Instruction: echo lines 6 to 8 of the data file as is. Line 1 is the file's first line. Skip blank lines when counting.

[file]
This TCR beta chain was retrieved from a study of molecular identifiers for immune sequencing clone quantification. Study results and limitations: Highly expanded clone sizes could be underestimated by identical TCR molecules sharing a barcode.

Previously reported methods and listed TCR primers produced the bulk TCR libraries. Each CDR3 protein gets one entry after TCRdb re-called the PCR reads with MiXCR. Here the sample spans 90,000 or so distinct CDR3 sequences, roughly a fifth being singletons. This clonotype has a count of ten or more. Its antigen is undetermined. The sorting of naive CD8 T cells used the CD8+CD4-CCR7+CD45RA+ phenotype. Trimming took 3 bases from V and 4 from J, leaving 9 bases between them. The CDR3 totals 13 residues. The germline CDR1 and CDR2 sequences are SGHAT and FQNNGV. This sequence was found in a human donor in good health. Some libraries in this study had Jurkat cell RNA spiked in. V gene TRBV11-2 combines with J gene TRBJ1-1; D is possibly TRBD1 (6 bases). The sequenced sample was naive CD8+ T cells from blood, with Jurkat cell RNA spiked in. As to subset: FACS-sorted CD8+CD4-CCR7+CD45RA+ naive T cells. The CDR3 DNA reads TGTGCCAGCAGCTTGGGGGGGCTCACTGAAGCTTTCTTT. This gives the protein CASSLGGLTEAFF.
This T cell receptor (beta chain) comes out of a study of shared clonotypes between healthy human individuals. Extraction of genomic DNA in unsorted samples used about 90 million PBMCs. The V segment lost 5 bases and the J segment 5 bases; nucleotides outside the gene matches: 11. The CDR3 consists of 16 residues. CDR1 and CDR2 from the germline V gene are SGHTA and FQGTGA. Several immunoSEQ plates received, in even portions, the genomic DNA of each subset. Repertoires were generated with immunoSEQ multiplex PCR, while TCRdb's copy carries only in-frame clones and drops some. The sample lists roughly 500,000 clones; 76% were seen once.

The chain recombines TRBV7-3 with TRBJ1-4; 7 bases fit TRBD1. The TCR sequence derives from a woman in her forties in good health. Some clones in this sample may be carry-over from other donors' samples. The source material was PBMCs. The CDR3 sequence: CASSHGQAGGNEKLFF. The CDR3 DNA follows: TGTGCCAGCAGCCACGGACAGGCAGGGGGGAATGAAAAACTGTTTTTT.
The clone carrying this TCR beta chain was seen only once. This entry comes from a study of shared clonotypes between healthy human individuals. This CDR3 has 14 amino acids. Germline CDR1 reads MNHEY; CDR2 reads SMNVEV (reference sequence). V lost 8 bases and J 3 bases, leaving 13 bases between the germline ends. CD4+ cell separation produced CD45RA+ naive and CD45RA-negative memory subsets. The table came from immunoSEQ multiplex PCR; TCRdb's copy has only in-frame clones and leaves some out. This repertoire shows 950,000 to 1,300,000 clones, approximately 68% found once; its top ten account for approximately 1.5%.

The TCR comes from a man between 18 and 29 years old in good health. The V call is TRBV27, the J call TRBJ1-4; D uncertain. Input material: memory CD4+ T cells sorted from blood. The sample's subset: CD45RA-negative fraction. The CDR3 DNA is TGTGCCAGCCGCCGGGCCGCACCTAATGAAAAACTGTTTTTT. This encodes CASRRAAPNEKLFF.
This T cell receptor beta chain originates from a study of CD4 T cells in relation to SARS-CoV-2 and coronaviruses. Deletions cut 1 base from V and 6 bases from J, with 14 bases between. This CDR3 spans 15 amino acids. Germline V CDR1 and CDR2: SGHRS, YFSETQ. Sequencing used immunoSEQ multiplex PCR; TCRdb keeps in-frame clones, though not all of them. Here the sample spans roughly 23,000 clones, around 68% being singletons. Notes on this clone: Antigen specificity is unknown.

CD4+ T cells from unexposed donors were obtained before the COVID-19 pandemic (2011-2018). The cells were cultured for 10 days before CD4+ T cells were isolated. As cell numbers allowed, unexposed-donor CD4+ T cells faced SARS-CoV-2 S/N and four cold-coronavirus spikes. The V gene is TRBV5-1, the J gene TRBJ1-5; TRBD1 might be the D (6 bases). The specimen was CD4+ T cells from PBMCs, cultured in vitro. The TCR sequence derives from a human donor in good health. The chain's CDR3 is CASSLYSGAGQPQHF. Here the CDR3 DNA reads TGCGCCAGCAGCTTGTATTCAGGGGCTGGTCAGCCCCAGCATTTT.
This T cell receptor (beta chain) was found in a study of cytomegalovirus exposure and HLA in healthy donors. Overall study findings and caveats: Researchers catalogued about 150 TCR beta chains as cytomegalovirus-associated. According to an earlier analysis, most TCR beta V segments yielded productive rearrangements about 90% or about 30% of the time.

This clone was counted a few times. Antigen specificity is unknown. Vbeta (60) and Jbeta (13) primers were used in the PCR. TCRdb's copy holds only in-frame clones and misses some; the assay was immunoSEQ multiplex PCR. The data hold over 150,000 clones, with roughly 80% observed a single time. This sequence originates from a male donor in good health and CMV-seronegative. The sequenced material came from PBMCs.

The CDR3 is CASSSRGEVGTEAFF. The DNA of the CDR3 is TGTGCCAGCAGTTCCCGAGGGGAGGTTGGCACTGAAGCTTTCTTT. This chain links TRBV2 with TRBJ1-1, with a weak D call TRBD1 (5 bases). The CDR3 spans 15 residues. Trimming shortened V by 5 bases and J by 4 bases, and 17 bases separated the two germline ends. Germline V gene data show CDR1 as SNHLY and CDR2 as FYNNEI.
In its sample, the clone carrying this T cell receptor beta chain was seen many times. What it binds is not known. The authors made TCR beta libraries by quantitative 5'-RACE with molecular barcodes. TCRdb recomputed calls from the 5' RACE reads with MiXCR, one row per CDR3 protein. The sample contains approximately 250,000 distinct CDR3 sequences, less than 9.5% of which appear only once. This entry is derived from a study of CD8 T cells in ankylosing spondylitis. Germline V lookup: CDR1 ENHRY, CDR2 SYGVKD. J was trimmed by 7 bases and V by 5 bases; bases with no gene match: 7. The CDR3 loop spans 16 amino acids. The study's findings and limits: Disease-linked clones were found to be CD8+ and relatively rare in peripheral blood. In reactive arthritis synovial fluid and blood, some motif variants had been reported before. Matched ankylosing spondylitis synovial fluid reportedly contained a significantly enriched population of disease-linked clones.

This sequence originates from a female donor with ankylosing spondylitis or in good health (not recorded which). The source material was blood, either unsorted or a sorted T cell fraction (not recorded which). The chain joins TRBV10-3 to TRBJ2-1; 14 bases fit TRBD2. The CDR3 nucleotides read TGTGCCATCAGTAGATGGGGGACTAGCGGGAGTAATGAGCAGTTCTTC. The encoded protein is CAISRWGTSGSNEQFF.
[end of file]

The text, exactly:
The TCR comes from a man between 18 and 29 years old in good health. The V call is TRBV27, the J call TRBJ1-4; D uncertain. Input material: memory CD4+ T cells sorted from blood. The sample's subset: CD45RA-negative fraction. The CDR3 DNA is TGTGCCAGCCGCCGGGCCGCACCTAATGAAAAACTGTTTTTT. This encodes CASRRAAPNEKLFF.
This T cell receptor beta chain originates from a study of CD4 T cells in relation to SARS-CoV-2 and coronaviruses. Deletions cut 1 base from V and 6 bases from J, with 14 bases between. This CDR3 spans 15 amino acids. Germline V CDR1 and CDR2: SGHRS, YFSETQ. Sequencing used immunoSEQ multiplex PCR; TCRdb keeps in-frame clones, though not all of them. Here the sample spans roughly 23,000 clones, around 68% being singletons. Notes on this clone: Antigen specificity is unknown.

CD4+ T cells from unexposed donors were obtained before the COVID-19 pandemic (2011-2018). The cells were cultured for 10 days before CD4+ T cells were isolated. As cell numbers allowed, unexposed-donor CD4+ T cells faced SARS-CoV-2 S/N and four cold-coronavirus spikes. The V gene is TRBV5-1, the J gene TRBJ1-5; TRBD1 might be the D (6 bases). The specimen was CD4+ T cells from PBMCs, cultured in vitro. The TCR sequence derives from a human donor in good health. The chain's CDR3 is CASSLYSGAGQPQHF. Here the CDR3 DNA reads TGCGCCAGCAGCTTGTATTCAGGGGCTGGTCAGCCCCAGCATTTT.